Mr. Friedlander patted her hair awkwardly. The Karadi not only condoned but encouraged displays of simple emotion and for that reason Mr. Friedlander tried to avoid them. "What are you trying to tell me?" he asked.

"Freddie. Freddie. His plane was shot down over the mountains, they told me. Freddie is dead. Freddie."

Mr. Friedlander stopped patting his wife's hair, stopped stroking the tangles into a smooth glossiness. He bent down and carefully unbuckled his torn overshoes, placing them carefully in a corner of the room. Then he walked to the window and stared out at the snow sparkling in wind-blown puffs under the street lamp which remained only because the Karadi liked to drive their confiscated autos at night. "What are you saying?" he asked his wife.

"Just because they tell us Freddie is dead—"

"Stop it. Don't say that."

"Freddie is dead. Because they tell us, that's no reason to believe. How can we believe? We saw Freddie alive, but now they tell us Freddie is dead. Far away, two thousand miles. Over the mountains. Did we see him die? He's dead. Oh, he's dead. But we'll never learn to live with it. Don't you see? How can we believe? How can we know? We saw him alive. Now he's dead."

Freddie was flying a Karadi plane against the last strongholds of free man in the Rocky Mountains. Not because Freddie had wanted to pilot the dart-swift craft particularly, but because they had made him. The Karadi announced their own human losses readily, almost as if they took great pleasure in the impressive figures. "They told you this?" Mr. Friedlander asked.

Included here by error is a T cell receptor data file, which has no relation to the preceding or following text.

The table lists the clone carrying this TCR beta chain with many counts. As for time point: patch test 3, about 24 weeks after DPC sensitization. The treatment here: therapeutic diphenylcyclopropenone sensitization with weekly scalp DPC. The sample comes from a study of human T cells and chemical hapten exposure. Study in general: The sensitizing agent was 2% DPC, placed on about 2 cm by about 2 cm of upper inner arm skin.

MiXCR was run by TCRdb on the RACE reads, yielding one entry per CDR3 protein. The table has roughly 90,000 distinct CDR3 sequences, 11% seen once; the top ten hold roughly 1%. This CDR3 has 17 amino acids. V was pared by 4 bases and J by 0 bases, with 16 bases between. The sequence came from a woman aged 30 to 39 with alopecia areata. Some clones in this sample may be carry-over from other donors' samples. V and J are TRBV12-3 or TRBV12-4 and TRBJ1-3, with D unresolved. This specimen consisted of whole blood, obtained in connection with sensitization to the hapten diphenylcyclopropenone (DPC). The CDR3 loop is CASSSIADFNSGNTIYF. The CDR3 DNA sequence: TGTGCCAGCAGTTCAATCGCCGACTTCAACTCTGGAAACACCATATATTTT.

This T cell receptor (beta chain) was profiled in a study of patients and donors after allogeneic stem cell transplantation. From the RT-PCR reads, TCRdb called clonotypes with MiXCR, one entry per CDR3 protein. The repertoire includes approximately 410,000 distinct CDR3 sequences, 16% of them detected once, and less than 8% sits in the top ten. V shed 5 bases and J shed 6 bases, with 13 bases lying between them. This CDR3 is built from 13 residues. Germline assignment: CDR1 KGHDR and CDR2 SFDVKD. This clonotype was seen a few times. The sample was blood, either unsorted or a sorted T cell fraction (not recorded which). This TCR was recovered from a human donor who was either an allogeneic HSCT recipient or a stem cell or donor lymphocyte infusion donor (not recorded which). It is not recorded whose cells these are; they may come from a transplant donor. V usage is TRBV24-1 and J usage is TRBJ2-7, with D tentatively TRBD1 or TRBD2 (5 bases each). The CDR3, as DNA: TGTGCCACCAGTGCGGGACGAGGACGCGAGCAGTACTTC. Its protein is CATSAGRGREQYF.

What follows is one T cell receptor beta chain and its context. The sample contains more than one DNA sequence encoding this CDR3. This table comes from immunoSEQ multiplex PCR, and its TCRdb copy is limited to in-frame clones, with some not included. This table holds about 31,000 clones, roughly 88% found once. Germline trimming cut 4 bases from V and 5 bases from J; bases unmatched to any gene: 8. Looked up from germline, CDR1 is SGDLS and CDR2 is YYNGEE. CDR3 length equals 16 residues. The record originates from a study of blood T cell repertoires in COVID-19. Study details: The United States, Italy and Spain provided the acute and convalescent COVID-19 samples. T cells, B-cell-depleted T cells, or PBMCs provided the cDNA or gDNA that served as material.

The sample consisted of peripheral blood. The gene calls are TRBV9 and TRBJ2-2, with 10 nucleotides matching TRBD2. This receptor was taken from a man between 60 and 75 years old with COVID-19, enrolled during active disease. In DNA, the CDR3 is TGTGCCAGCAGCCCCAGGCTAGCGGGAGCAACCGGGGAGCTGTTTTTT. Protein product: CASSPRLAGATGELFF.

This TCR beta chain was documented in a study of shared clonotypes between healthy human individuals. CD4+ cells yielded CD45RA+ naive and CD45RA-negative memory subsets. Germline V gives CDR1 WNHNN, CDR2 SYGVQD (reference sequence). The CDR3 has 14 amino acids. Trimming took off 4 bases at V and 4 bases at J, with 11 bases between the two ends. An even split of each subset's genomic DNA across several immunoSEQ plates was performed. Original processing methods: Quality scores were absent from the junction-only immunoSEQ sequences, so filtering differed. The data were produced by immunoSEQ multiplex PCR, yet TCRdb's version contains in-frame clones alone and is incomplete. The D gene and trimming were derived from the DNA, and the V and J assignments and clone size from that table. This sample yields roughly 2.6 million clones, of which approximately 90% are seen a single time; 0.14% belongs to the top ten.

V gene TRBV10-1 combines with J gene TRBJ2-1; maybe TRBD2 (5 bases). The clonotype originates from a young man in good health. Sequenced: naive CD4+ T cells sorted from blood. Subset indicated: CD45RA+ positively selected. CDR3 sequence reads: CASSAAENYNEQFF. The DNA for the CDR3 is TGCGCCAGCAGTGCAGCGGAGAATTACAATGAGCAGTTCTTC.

"That Freddie's plane was shot down. That he is assumed dead."

"You saw nothing in writing?"

"They sent a man."

"You knew him?"

"No. He wore good clothing. He drove up in a sleek Karadi car."


"Freddie died a hero's death, he said. Against the rebels."

"Rebels? Trying to preserve their own freedom? Freedom which we lost because the bombed cities couldn't survive?"

"I only know what the man told me, but how can we ... how ... all my life, always, forever, I will be praying and waiting for Freddie to walk in, right behind you, through that door. We never saw him die. They should at least send something. Some proof. Anything to make me understand he is dead."